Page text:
“I think I just want to study,” she said. It was a shame there were no universities in the Nameless World. She could have stepped into one quite happily and never come out. “And go into magical research, perhaps.”

“That would suit you,” the Grandmaster agreed.

He shrugged, then turned back to resume walking. “You need to remember that you’re not just any magician,” he added, as he walked. “Too many people are already showing an interest in you, not least our friends to the south.”

The necromancers, Emily thought.

She’d killed Shadye – and the Allied Lands had declared her the Necromancer’s Bane. The other necromancers seemed to believe she could kill them at will, if only because none of them had tried to claim Shadye’s lands or attack Whitehall. But that wouldn’t last, she was sure. Sooner or later, the necromancers would resume their offensive against the Allied Lands. Their endless demand for new victims to sacrifice would make sure of it.

And what will happen, she asked herself, when they do?

She kept her thoughts to herself as she followed the Grandmaster, feeling the air grow steadily colder as they made their way to the south. Slowly, the twisted shape of the Dark Fortress – and, beside it, the Inverse Shadow – came into view. They didn’t look anything like the half-remembered shapes she recalled, but there hadn’t really been time to take much note of the scenery, last time she’d visited. She’d been half out of her mind with fear when Shadye’s animated skeletons had dragged her into the Inverse Shadow, preparing her for death. If Void hadn’t been there, she would have died that day …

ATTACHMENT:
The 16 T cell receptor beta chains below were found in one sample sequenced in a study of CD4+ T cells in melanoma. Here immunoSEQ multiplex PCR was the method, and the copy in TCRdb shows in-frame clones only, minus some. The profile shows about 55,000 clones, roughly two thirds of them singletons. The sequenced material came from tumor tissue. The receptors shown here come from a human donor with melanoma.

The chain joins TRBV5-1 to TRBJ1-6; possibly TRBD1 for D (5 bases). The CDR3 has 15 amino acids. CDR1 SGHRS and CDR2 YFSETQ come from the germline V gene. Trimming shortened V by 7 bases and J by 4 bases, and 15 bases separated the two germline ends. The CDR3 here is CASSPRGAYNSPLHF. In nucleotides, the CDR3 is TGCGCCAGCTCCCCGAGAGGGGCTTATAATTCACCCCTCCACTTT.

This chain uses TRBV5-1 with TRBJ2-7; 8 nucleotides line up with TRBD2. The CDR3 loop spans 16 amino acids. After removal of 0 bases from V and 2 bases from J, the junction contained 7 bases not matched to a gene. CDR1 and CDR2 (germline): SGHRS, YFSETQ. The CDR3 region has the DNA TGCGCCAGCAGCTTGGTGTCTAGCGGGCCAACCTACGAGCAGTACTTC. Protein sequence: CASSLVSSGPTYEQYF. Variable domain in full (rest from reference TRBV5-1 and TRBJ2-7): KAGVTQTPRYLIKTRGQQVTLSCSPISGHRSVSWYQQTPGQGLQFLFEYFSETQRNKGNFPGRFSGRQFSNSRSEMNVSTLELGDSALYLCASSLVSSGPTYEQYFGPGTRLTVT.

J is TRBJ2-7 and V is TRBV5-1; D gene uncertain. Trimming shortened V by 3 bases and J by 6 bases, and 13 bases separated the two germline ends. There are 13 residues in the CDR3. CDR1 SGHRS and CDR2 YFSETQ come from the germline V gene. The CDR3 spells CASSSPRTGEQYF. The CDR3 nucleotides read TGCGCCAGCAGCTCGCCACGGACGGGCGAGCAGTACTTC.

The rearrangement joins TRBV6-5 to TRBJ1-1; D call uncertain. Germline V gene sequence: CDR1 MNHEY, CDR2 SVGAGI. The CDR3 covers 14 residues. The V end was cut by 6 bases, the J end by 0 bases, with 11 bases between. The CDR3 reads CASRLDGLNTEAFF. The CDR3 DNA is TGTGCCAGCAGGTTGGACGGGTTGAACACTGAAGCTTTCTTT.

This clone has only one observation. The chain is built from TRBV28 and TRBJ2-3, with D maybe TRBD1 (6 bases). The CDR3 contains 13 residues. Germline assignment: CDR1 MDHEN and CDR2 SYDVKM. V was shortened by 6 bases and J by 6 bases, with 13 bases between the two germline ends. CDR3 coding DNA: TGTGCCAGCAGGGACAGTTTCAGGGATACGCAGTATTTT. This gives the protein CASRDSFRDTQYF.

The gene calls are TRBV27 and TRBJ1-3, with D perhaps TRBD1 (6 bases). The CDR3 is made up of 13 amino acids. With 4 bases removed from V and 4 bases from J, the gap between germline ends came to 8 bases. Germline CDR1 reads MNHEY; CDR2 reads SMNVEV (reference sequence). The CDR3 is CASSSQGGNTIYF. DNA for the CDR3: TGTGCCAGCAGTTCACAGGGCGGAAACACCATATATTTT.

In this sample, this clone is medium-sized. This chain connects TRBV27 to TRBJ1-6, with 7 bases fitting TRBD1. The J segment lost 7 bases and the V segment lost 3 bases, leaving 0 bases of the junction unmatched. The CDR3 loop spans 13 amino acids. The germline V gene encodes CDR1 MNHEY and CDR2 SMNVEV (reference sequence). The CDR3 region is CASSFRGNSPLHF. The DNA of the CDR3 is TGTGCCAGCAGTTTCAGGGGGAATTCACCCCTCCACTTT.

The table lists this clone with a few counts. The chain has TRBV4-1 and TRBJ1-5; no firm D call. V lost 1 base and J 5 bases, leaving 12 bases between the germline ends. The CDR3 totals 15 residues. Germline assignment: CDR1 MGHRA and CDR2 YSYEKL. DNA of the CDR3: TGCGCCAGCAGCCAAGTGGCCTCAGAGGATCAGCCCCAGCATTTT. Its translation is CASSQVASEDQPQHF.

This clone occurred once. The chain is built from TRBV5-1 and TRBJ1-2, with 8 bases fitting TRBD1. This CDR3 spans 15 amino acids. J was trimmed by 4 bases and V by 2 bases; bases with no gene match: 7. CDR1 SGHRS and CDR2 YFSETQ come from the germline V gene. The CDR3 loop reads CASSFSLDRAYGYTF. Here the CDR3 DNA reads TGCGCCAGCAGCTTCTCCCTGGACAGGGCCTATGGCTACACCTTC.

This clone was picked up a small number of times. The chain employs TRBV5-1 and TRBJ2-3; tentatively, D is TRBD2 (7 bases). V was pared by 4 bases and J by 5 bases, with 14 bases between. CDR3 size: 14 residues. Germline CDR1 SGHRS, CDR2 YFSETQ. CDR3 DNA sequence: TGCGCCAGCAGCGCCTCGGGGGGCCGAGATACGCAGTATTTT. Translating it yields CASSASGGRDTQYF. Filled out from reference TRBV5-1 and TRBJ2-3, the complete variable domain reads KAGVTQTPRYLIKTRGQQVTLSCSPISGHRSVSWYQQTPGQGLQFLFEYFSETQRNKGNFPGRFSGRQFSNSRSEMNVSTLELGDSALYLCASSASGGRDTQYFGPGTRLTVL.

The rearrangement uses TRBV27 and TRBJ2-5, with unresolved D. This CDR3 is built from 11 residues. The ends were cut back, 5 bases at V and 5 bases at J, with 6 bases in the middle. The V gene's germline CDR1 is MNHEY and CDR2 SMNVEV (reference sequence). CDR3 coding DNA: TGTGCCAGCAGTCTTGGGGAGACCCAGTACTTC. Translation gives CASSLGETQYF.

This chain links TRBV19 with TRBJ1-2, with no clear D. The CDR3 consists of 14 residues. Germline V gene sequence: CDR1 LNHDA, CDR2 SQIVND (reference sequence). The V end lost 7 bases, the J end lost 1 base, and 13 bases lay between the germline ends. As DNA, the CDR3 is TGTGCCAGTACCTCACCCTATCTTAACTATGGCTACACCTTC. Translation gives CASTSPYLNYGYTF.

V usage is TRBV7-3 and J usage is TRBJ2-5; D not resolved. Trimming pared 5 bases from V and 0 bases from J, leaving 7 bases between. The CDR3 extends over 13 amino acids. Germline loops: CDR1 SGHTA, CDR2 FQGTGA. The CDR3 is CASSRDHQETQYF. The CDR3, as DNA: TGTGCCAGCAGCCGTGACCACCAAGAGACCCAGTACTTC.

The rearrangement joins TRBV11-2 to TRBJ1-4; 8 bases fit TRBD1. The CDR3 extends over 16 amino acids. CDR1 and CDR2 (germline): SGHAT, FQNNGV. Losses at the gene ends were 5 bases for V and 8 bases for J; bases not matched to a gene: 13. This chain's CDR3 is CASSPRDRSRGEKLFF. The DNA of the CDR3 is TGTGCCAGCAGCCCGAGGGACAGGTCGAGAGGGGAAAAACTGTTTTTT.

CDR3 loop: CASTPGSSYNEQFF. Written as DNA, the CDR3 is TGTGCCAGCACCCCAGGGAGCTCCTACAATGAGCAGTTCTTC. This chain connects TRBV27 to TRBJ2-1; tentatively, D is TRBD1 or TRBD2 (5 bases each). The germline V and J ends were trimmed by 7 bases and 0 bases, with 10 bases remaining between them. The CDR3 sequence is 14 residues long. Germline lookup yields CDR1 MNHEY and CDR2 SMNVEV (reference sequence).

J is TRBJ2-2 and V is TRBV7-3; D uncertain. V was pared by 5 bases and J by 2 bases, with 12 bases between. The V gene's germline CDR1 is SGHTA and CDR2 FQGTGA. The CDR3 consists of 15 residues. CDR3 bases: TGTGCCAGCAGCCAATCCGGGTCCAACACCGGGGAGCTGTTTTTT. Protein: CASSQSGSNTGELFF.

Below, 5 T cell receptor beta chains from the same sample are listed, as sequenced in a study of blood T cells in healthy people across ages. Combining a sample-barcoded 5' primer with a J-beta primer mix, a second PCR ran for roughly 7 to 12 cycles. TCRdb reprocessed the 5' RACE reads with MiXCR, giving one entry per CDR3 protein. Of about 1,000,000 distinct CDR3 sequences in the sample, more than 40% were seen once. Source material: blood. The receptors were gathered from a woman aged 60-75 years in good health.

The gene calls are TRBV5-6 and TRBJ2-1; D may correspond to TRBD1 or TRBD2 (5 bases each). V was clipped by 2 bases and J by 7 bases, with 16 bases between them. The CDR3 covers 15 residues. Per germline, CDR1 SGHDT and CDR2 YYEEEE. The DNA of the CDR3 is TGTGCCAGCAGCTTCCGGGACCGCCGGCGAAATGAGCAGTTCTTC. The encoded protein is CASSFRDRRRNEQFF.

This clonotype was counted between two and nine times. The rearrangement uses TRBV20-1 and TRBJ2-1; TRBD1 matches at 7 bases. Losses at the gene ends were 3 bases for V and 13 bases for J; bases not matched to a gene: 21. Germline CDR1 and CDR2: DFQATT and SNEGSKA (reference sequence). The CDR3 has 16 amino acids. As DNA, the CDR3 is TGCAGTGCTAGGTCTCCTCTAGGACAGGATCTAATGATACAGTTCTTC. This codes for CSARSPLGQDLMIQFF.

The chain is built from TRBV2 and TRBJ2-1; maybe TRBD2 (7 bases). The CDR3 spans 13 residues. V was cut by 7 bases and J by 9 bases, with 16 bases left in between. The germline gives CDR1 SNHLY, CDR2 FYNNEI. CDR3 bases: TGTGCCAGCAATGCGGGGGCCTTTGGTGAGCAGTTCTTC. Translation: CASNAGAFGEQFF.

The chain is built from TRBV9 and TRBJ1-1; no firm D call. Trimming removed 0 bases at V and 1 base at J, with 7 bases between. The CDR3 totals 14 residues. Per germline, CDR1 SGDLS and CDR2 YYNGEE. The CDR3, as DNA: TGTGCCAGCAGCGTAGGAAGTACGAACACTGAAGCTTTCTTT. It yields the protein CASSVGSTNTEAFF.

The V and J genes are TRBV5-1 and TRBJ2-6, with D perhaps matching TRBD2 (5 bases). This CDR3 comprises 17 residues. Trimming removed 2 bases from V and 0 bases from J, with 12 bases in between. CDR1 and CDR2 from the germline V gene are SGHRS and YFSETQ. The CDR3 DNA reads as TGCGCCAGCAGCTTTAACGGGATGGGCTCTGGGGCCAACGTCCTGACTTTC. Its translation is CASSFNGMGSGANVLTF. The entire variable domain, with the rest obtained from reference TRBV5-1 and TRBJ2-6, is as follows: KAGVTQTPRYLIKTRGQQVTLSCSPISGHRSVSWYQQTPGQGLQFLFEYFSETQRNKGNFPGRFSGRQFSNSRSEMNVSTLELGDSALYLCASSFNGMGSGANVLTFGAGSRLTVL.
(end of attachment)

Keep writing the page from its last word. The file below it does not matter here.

The Grandmaster stopped, sharply. “Listen,” he said. “Can you hear that?”

Emily paused, listening hard. There was a faint sound in the distance, a howling that seemed to come from many throats. It was growing louder, although she didn’t think the source of the sound was actually coming closer. Whatever it was – and there was something about it that touched a memory in her mind – it chilled her to the bone.

“I think we’d better go see what that is,” the Grandmaster said, after a quick glance at his watch. “Follow me.”

Up Now–A Savage War of Peace (Ark Royal (Warspite) V!

8 Apr

On her maiden voyage, HMS Warspite discovered Vesy, a world populated by primitive aliens, aliens whose culture had already been twisted and warped by human refugees from the First Interstellar War. Now, Captain John Naiser and his crew spearhead a diplomatic mission to the alien homeworld, hoping to ease them into the galactic mainstream.

But with hundreds of others hoping to influence and shape the developing alien culture, and all hell threatening to break loose as human ideals meet alien realities, events on Vesy might just mark the start of a new interstellar conflict …

… And a civil war that will tear the human sphere apart.

Download a sample here, then purchase from Amazon here!

Warspite – Audio Up Now

1 Apr

Download a copy from the link here, or check out the eBook/Paperback here!

Warspite: Ark Royal, Book 4 | [Christopher G. Nuttall]